Malaria Vector Surveillance, Prevalence, Diversity, Behavioural Patterns and Their Implications to Tourist Activities in Akwa Ibom State, Nigeria | Chapter 13 | Current Trends in Medicine and Medical Research Vol. 1

Aims: Malaria poses a medical and public health challenge in Nigeria. The burden of the disease has been a major source of concern to tourists in Uyo. Knowledge on the biting behaviour and the Human Biting Rates (HBR) are needed to assess the epidemiology of the disease and in estimating the vector – human contact.         

Study Design: A six months study was carried out in Uyo, Nigeria where no information exists on the major malaria vectors associated with human malaria. Sample collection was carried out between May and October 2013 using Knockdown and Human Landing Catches (HLC) techniques.

Methodology: Adults mosquitoes were collected in two areas in Ewet Offot Community. Nine households were randomly selected in each location using Simple Random Sampling Method. Mosquitoes belonging to the Anopheles gambiae complex were further characterized and identified by a molecular method using Polymerase Chain Reaction (PCR).

Results: Two anophelines species were collected by the sampling methods consisting of 21(23.3%) Anopheles nili and 69(76.7%) Anophele gambiae complex. A Polymerase Chain Reaction (PCR) based test on the An. gambiae complex identified 66(96.0%) as An. gambiae sensu stricto. The study also revealed that the resting behaviour of An. gambiae complex species in this area is endophilic whereas the resting behaviour of An. nili is exophagic/exophilic. The peak biting activity of An. gambiae complex species occurred at 11 pm (indoor) and 7 pm (outdoor) in July whereas that of An. nili occurred at 10 pm (indoor) and 6 pm (outdoor) in June. The Human Biting Rates (HBR) recorded for An. gambiae was higher than An. nili and the total number An. gambiae collected was more than An. nili.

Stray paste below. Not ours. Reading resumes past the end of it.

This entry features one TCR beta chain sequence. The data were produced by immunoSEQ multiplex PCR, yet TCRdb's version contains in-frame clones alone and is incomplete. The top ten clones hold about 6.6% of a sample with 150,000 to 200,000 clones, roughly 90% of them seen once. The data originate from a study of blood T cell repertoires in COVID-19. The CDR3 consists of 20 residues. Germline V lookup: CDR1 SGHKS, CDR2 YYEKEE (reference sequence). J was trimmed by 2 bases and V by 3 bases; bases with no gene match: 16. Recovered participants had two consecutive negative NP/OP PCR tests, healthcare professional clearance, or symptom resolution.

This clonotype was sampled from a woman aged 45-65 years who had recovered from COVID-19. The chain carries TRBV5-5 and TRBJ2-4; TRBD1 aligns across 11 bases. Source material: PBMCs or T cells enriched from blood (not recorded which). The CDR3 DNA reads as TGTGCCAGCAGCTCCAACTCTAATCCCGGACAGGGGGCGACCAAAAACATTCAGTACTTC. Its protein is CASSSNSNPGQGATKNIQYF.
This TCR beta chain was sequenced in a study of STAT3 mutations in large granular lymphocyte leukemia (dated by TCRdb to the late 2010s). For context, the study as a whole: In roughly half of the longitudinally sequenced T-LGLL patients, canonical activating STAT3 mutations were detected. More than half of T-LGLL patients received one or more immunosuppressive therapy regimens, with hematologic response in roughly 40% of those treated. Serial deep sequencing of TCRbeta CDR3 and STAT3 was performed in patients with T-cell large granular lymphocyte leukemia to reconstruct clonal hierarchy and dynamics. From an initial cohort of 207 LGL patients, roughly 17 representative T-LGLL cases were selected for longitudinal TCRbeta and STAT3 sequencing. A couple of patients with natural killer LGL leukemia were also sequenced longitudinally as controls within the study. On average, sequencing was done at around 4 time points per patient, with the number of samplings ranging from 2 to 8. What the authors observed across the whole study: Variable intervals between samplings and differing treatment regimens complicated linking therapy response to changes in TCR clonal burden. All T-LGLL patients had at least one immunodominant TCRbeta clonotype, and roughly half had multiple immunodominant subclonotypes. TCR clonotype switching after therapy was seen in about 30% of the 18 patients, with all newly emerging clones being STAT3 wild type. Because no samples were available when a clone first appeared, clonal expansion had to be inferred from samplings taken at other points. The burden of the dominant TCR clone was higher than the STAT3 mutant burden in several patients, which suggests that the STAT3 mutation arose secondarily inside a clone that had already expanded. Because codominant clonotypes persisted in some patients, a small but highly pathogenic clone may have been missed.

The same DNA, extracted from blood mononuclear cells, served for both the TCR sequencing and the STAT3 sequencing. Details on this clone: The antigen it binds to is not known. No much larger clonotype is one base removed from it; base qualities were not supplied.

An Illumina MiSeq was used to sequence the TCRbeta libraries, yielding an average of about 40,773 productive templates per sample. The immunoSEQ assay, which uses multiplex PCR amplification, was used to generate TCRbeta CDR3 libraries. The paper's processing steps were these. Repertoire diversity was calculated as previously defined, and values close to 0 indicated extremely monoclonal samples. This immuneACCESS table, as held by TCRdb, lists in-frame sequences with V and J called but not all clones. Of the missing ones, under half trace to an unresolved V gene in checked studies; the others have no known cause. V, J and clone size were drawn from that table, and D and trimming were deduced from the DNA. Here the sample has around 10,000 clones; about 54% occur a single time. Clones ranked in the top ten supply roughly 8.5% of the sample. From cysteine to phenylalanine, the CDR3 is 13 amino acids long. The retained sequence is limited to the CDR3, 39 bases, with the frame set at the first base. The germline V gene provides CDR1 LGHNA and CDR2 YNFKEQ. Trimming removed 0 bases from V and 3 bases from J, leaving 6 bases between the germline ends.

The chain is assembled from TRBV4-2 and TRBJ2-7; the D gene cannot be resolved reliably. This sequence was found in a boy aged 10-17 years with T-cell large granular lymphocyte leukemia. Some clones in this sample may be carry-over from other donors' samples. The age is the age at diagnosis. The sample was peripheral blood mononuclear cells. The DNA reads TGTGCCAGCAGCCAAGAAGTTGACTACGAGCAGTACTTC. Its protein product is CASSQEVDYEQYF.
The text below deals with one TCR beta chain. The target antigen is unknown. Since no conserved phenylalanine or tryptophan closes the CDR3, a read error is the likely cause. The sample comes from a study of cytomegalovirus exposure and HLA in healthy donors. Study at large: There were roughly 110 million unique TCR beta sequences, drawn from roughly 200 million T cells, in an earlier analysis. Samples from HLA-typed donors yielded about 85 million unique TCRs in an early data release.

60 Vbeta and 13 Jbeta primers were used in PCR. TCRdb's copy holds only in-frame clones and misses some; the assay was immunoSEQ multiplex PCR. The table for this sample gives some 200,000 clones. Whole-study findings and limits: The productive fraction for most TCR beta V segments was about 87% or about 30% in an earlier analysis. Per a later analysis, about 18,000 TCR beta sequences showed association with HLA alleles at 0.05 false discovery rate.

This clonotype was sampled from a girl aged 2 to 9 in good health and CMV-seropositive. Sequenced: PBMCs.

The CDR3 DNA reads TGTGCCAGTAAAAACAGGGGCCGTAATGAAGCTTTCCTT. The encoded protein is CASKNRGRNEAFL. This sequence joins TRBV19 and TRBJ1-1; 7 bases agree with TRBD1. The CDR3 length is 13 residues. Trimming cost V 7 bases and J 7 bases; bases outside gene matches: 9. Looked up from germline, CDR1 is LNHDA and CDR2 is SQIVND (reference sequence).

Conclusion: Better understanding of the behaviour of the sibling species within the complex is important to help identify their roles in disease transmission and to facilitate vector control.

Biography of author(s)

Inyang A. Atting

Department  of  Medical  Microbiology  and  Parasitology,  Faculty  of  Clinical  Sciences,  College  of  Health  Sciences,  University  of Uyo, Uyo, Nigeria.

Mfonobong E. Akpan

Department  of  Medical  Microbiology  and  Parasitology,  Faculty  of  Clinical  Sciences,  College  of  Health  Sciences,  University  of Uyo, Uyo, Nigeria

Nsima Ibanga G. Udoidung

Department of Animal and Environmental Biology, Faculty of Science, University of Uyo, Uyo, Nigeria.